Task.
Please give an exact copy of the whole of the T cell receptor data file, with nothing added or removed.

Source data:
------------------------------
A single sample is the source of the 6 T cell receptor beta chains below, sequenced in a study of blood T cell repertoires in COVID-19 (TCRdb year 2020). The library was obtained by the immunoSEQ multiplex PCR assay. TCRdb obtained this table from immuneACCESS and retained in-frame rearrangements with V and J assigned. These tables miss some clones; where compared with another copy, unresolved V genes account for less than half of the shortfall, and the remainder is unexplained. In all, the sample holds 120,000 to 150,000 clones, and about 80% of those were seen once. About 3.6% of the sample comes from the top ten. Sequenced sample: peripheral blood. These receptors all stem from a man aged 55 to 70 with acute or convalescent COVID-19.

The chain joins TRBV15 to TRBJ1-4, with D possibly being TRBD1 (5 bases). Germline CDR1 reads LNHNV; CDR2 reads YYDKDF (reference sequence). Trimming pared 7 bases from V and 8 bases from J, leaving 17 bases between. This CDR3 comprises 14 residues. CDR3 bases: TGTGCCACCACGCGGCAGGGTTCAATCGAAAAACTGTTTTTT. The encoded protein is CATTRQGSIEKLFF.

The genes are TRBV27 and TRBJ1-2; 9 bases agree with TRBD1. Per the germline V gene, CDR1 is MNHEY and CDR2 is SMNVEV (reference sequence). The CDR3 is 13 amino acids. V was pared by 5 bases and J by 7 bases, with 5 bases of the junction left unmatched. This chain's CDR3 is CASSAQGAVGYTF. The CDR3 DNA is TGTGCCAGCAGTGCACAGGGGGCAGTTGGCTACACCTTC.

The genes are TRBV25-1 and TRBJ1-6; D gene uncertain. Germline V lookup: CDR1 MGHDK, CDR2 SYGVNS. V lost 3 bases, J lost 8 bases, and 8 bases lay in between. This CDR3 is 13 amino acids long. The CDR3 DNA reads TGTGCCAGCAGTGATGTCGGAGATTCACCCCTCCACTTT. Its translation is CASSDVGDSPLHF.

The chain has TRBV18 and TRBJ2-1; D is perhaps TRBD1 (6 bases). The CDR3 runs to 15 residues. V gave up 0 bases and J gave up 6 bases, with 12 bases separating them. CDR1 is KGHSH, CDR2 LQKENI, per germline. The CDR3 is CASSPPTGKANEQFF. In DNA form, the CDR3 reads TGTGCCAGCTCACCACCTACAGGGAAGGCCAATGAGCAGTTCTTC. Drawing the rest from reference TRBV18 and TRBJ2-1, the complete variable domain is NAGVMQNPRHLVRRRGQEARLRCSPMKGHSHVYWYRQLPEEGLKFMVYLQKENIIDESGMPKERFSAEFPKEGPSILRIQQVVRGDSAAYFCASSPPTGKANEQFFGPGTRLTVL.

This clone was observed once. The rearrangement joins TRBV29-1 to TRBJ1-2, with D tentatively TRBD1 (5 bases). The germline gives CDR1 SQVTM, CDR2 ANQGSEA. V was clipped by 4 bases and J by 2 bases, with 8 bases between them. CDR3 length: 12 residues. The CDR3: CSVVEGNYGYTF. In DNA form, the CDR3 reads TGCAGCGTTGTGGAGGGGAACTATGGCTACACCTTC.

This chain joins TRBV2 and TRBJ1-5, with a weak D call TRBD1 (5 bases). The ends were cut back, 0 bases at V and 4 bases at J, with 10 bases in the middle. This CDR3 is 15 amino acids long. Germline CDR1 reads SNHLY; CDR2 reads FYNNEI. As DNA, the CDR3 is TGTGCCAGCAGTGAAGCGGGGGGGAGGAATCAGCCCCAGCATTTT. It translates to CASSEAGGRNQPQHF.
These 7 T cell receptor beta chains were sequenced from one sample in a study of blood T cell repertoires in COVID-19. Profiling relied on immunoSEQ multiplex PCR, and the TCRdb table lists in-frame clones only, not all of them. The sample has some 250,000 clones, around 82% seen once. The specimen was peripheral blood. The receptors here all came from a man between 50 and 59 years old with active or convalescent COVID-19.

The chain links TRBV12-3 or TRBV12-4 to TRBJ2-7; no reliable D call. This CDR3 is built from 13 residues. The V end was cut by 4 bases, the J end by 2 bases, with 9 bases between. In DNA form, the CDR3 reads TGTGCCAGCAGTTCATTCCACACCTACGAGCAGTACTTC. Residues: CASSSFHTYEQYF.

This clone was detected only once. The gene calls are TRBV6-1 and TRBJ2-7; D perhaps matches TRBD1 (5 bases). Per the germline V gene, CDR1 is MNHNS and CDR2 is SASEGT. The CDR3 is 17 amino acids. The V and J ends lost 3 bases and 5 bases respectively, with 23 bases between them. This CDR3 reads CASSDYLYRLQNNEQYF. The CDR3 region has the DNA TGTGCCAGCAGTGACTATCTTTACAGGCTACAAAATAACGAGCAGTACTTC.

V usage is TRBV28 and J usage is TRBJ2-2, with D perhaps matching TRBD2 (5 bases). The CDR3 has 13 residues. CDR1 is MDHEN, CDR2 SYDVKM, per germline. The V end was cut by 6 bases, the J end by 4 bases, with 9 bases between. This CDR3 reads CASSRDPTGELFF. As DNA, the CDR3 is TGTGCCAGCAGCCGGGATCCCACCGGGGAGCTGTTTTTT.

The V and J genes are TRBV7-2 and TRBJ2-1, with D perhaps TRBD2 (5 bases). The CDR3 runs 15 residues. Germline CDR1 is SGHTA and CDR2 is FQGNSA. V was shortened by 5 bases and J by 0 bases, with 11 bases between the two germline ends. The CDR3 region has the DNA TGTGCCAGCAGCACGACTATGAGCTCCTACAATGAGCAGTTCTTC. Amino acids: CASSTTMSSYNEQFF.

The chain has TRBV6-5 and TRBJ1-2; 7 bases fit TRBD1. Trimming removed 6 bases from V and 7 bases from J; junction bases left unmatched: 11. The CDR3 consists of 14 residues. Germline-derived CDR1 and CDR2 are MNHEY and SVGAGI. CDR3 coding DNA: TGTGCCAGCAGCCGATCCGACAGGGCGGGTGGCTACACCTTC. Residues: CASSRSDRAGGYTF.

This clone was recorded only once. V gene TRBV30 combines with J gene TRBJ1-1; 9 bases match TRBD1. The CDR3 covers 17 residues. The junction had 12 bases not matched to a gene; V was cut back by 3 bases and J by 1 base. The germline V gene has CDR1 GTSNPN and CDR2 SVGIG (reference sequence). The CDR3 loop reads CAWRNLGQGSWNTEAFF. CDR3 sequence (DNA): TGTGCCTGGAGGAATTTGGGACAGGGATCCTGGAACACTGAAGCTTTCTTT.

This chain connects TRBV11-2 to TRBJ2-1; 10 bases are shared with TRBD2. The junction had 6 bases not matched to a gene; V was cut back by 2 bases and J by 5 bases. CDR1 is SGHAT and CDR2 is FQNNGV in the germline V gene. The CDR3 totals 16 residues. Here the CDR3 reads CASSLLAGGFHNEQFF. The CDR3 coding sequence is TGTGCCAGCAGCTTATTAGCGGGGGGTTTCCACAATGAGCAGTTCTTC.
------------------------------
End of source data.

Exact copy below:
A single sample is the source of the 6 T cell receptor beta chains below, sequenced in a study of blood T cell repertoires in COVID-19 (TCRdb year 2020). The library was obtained by the immunoSEQ multiplex PCR assay. TCRdb obtained this table from immuneACCESS and retained in-frame rearrangements with V and J assigned. These tables miss some clones; where compared with another copy, unresolved V genes account for less than half of the shortfall, and the remainder is unexplained. In all, the sample holds 120,000 to 150,000 clones, and about 80% of those were seen once. About 3.6% of the sample comes from the top ten. Sequenced sample: peripheral blood. These receptors all stem from a man aged 55 to 70 with acute or convalescent COVID-19.

The chain joins TRBV15 to TRBJ1-4, with D possibly being TRBD1 (5 bases). Germline CDR1 reads LNHNV; CDR2 reads YYDKDF (reference sequence). Trimming pared 7 bases from V and 8 bases from J, leaving 17 bases between. This CDR3 comprises 14 residues. CDR3 bases: TGTGCCACCACGCGGCAGGGTTCAATCGAAAAACTGTTTTTT. The encoded protein is CATTRQGSIEKLFF.

The genes are TRBV27 and TRBJ1-2; 9 bases agree with TRBD1. Per the germline V gene, CDR1 is MNHEY and CDR2 is SMNVEV (reference sequence). The CDR3 is 13 amino acids. V was pared by 5 bases and J by 7 bases, with 5 bases of the junction left unmatched. This chain's CDR3 is CASSAQGAVGYTF. The CDR3 DNA is TGTGCCAGCAGTGCACAGGGGGCAGTTGGCTACACCTTC.

The genes are TRBV25-1 and TRBJ1-6; D gene uncertain. Germline V lookup: CDR1 MGHDK, CDR2 SYGVNS. V lost 3 bases, J lost 8 bases, and 8 bases lay in between. This CDR3 is 13 amino acids long. The CDR3 DNA reads TGTGCCAGCAGTGATGTCGGAGATTCACCCCTCCACTTT. Its translation is CASSDVGDSPLHF.

The chain has TRBV18 and TRBJ2-1; D is perhaps TRBD1 (6 bases). The CDR3 runs to 15 residues. V gave up 0 bases and J gave up 6 bases, with 12 bases separating them. CDR1 is KGHSH, CDR2 LQKENI, per germline. The CDR3 is CASSPPTGKANEQFF. In DNA form, the CDR3 reads TGTGCCAGCTCACCACCTACAGGGAAGGCCAATGAGCAGTTCTTC. Drawing the rest from reference TRBV18 and TRBJ2-1, the complete variable domain is NAGVMQNPRHLVRRRGQEARLRCSPMKGHSHVYWYRQLPEEGLKFMVYLQKENIIDESGMPKERFSAEFPKEGPSILRIQQVVRGDSAAYFCASSPPTGKANEQFFGPGTRLTVL.

This clone was observed once. The rearrangement joins TRBV29-1 to TRBJ1-2, with D tentatively TRBD1 (5 bases). The germline gives CDR1 SQVTM, CDR2 ANQGSEA. V was clipped by 4 bases and J by 2 bases, with 8 bases between them. CDR3 length: 12 residues. The CDR3: CSVVEGNYGYTF. In DNA form, the CDR3 reads TGCAGCGTTGTGGAGGGGAACTATGGCTACACCTTC.

This chain joins TRBV2 and TRBJ1-5, with a weak D call TRBD1 (5 bases). The ends were cut back, 0 bases at V and 4 bases at J, with 10 bases in the middle. This CDR3 is 15 amino acids long. Germline CDR1 reads SNHLY; CDR2 reads FYNNEI. As DNA, the CDR3 is TGTGCCAGCAGTGAAGCGGGGGGGAGGAATCAGCCCCAGCATTTT. It translates to CASSEAGGRNQPQHF.
These 7 T cell receptor beta chains were sequenced from one sample in a study of blood T cell repertoires in COVID-19. Profiling relied on immunoSEQ multiplex PCR, and the TCRdb table lists in-frame clones only, not all of them. The sample has some 250,000 clones, around 82% seen once. The specimen was peripheral blood. The receptors here all came from a man between 50 and 59 years old with active or convalescent COVID-19.

The chain links TRBV12-3 or TRBV12-4 to TRBJ2-7; no reliable D call. This CDR3 is built from 13 residues. The V end was cut by 4 bases, the J end by 2 bases, with 9 bases between. In DNA form, the CDR3 reads TGTGCCAGCAGTTCATTCCACACCTACGAGCAGTACTTC. Residues: CASSSFHTYEQYF.

This clone was detected only once. The gene calls are TRBV6-1 and TRBJ2-7; D perhaps matches TRBD1 (5 bases). Per the germline V gene, CDR1 is MNHNS and CDR2 is SASEGT. The CDR3 is 17 amino acids. The V and J ends lost 3 bases and 5 bases respectively, with 23 bases between them. This CDR3 reads CASSDYLYRLQNNEQYF. The CDR3 region has the DNA TGTGCCAGCAGTGACTATCTTTACAGGCTACAAAATAACGAGCAGTACTTC.

V usage is TRBV28 and J usage is TRBJ2-2, with D perhaps matching TRBD2 (5 bases). The CDR3 has 13 residues. CDR1 is MDHEN, CDR2 SYDVKM, per germline. The V end was cut by 6 bases, the J end by 4 bases, with 9 bases between. This CDR3 reads CASSRDPTGELFF. As DNA, the CDR3 is TGTGCCAGCAGCCGGGATCCCACCGGGGAGCTGTTTTTT.

The V and J genes are TRBV7-2 and TRBJ2-1, with D perhaps TRBD2 (5 bases). The CDR3 runs 15 residues. Germline CDR1 is SGHTA and CDR2 is FQGNSA. V was shortened by 5 bases and J by 0 bases, with 11 bases between the two germline ends. The CDR3 region has the DNA TGTGCCAGCAGCACGACTATGAGCTCCTACAATGAGCAGTTCTTC. Amino acids: CASSTTMSSYNEQFF.

The chain has TRBV6-5 and TRBJ1-2; 7 bases fit TRBD1. Trimming removed 6 bases from V and 7 bases from J; junction bases left unmatched: 11. The CDR3 consists of 14 residues. Germline-derived CDR1 and CDR2 are MNHEY and SVGAGI. CDR3 coding DNA: TGTGCCAGCAGCCGATCCGACAGGGCGGGTGGCTACACCTTC. Residues: CASSRSDRAGGYTF.

This clone was recorded only once. V gene TRBV30 combines with J gene TRBJ1-1; 9 bases match TRBD1. The CDR3 covers 17 residues. The junction had 12 bases not matched to a gene; V was cut back by 3 bases and J by 1 base. The germline V gene has CDR1 GTSNPN and CDR2 SVGIG (reference sequence). The CDR3 loop reads CAWRNLGQGSWNTEAFF. CDR3 sequence (DNA): TGTGCCTGGAGGAATTTGGGACAGGGATCCTGGAACACTGAAGCTTTCTTT.

This chain connects TRBV11-2 to TRBJ2-1; 10 bases are shared with TRBD2. The junction had 6 bases not matched to a gene; V was cut back by 2 bases and J by 5 bases. CDR1 is SGHAT and CDR2 is FQNNGV in the germline V gene. The CDR3 totals 16 residues. Here the CDR3 reads CASSLLAGGFHNEQFF. The CDR3 coding sequence is TGTGCCAGCAGCTTATTAGCGGGGGGTTTCCACAATGAGCAGTTCTTC.